“One definition of quantized inertia is that the force we know as inertia is caused by a gradient in this Uhler radiation,” he said.In previously published papers, McCulloch has used his quantized inertia theory to explain galaxy rotation without the presence of dark matter, as well as the thrust achieved by the EmDrive.


The EmDrive was NASA’s attempt at developing a propellant-less rocket engine. According to the EmDrive’s inventors, the engine musters up a bit of thrust by bouncing microwaves from one end to the other of an unevenly-shaped container, creating a difference in radiation pressure and generating drive — although a study earlier this year questioned whether it worked at all.


“I believe that the EmDrive is a manifestation of quantized inertia,” McCulloch said. He said a different set of experiments may produce more powerful QI-powered thrusts.


Before the DARPA grant, announced this month, is used to build experiments, it will fund more theorizing. “The first thing the money will allow me to do is hire a postdoc,” McCulloch said. With the help of a postdoctoral researcher, McCulloch plans on building out and filling in his quantized inertia theory. “We’re going to try to develop a numerical model to make the theory fully predictive,” he said.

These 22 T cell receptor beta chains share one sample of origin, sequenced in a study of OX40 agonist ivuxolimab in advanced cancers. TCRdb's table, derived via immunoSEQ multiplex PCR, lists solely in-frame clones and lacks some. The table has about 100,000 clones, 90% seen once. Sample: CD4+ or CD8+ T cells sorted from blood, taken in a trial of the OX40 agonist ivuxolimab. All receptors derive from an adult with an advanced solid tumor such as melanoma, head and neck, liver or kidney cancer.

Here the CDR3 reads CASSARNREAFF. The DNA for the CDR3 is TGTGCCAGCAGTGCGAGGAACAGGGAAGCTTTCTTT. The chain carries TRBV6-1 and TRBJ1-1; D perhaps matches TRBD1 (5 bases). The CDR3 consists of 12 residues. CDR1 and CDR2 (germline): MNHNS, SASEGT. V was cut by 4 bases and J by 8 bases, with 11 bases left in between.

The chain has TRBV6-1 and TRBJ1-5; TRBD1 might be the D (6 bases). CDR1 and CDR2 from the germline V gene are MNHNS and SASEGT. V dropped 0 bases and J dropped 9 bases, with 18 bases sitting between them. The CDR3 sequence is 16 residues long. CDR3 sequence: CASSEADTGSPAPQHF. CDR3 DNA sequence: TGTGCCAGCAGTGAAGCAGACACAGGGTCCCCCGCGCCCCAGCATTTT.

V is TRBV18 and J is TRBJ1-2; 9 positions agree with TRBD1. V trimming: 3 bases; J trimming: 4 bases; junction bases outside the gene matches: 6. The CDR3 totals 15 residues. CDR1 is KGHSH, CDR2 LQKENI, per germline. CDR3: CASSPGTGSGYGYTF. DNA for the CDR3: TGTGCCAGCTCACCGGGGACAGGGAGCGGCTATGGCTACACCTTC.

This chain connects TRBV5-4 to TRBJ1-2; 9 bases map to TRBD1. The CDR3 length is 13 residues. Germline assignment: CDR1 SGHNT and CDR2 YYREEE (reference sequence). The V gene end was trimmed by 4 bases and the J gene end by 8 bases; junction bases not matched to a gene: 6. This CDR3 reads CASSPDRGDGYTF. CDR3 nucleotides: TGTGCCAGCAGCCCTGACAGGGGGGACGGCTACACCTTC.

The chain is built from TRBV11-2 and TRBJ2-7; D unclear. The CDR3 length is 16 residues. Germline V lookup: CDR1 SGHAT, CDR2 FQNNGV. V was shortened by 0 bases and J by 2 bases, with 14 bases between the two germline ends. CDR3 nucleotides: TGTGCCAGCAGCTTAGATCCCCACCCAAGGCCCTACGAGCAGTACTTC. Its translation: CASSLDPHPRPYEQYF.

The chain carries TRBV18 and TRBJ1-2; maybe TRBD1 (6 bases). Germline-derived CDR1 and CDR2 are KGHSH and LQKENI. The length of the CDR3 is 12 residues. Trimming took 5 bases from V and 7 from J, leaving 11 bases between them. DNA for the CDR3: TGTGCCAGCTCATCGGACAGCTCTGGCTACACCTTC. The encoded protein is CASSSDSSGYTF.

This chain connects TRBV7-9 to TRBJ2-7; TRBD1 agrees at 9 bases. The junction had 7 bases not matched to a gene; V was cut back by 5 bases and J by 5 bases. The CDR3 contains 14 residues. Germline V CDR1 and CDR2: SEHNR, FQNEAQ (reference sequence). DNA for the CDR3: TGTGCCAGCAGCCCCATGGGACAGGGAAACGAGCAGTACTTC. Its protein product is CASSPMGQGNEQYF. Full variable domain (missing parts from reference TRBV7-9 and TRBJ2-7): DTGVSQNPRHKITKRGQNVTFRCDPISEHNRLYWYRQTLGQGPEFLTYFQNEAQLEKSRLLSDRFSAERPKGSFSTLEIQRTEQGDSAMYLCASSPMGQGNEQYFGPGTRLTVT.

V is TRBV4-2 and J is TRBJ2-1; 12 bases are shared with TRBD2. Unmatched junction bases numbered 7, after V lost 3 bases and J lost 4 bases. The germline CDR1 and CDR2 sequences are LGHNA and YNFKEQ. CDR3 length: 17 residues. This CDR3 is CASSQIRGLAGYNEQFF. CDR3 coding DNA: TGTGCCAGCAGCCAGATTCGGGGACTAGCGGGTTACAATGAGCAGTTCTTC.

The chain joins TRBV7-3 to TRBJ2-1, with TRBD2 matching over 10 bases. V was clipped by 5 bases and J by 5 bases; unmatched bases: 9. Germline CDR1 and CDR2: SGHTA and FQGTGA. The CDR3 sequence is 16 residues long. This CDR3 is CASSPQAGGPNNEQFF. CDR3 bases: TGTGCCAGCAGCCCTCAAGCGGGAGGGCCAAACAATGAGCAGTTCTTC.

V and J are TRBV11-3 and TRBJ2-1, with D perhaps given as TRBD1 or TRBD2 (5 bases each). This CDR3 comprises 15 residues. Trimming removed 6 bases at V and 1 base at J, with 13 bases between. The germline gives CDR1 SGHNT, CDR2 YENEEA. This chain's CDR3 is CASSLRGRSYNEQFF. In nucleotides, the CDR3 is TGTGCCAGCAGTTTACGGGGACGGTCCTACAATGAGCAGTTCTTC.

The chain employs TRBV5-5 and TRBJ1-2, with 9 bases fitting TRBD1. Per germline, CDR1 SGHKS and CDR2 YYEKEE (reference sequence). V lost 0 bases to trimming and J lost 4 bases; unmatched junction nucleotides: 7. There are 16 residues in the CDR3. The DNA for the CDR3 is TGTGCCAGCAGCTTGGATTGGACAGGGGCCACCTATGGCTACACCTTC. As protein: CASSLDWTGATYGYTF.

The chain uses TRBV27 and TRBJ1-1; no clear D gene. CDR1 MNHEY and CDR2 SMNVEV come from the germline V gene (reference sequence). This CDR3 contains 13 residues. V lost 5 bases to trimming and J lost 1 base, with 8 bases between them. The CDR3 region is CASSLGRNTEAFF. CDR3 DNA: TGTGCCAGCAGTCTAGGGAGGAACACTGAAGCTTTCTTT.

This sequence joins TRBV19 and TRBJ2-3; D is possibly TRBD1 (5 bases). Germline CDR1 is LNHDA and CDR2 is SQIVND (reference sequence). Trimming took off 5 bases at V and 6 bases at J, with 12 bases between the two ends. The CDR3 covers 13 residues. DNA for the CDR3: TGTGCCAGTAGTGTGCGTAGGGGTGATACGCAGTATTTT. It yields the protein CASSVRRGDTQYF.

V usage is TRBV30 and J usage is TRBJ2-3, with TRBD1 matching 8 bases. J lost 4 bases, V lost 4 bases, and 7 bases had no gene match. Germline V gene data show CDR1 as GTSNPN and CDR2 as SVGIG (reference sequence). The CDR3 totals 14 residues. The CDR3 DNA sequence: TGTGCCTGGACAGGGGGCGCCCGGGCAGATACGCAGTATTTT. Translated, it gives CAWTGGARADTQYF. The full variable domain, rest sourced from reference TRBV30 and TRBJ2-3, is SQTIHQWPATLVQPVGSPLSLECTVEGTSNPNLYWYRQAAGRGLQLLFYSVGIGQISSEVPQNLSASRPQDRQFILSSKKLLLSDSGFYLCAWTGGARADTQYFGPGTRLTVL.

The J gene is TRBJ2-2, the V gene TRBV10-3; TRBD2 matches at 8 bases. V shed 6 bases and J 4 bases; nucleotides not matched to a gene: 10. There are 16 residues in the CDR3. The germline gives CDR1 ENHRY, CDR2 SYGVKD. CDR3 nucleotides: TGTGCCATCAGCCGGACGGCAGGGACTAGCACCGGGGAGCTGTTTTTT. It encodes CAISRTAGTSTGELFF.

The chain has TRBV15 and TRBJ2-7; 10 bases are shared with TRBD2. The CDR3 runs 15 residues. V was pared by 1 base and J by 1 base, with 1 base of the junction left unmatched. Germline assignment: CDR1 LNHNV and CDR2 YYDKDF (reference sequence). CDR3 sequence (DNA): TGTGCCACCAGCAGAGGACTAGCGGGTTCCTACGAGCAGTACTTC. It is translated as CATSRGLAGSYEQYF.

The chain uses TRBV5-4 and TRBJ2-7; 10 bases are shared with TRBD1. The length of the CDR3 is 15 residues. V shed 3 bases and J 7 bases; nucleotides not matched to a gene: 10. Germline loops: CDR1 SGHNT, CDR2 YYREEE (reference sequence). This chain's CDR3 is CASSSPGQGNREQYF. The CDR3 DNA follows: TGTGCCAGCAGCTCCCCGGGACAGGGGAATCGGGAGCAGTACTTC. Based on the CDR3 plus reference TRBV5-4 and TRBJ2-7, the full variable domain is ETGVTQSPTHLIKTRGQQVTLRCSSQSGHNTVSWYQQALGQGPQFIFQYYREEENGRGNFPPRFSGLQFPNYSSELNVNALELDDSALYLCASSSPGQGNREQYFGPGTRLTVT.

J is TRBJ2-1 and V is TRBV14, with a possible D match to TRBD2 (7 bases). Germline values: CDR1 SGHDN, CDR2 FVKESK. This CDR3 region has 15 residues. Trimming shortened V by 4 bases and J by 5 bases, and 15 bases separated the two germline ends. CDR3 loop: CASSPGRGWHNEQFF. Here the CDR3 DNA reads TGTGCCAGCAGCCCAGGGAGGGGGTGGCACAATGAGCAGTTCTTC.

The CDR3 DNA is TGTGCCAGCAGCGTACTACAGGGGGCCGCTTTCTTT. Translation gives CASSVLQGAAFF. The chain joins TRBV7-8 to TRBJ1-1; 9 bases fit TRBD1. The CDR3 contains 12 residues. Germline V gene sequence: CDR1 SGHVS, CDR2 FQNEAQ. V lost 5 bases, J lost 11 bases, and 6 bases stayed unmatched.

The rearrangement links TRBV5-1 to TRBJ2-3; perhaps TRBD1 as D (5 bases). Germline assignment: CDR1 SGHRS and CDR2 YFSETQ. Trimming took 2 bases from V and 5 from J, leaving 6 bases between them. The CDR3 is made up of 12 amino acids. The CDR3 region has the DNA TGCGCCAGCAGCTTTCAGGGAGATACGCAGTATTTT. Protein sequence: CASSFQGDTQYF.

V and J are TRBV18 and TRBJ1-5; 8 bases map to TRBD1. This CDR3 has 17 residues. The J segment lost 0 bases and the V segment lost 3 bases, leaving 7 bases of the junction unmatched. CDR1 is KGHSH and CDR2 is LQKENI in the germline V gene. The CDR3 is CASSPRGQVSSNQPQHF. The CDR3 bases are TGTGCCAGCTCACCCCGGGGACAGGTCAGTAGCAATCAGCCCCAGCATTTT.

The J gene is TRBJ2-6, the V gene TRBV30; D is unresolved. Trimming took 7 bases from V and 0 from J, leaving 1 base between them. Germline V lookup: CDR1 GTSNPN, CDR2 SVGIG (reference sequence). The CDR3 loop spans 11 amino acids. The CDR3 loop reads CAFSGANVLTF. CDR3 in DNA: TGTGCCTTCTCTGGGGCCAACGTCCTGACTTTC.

After 18 months of theory-building, the grant will help fund experimental teams in Germany and Spain, which will build a pair of thrust-producing experiments. “One such experiment is a shielded laser loop, and another uses asymmetrical mirrors and laser light,” McCulloch said.


If the experiments succeed, as predicted by McCulloch’s theory, researchers will look for ways to enhance the thrusts. Throughout the different phases of research, McColloch hopes to continue to use his ideas to explain and understand observable astronomical data.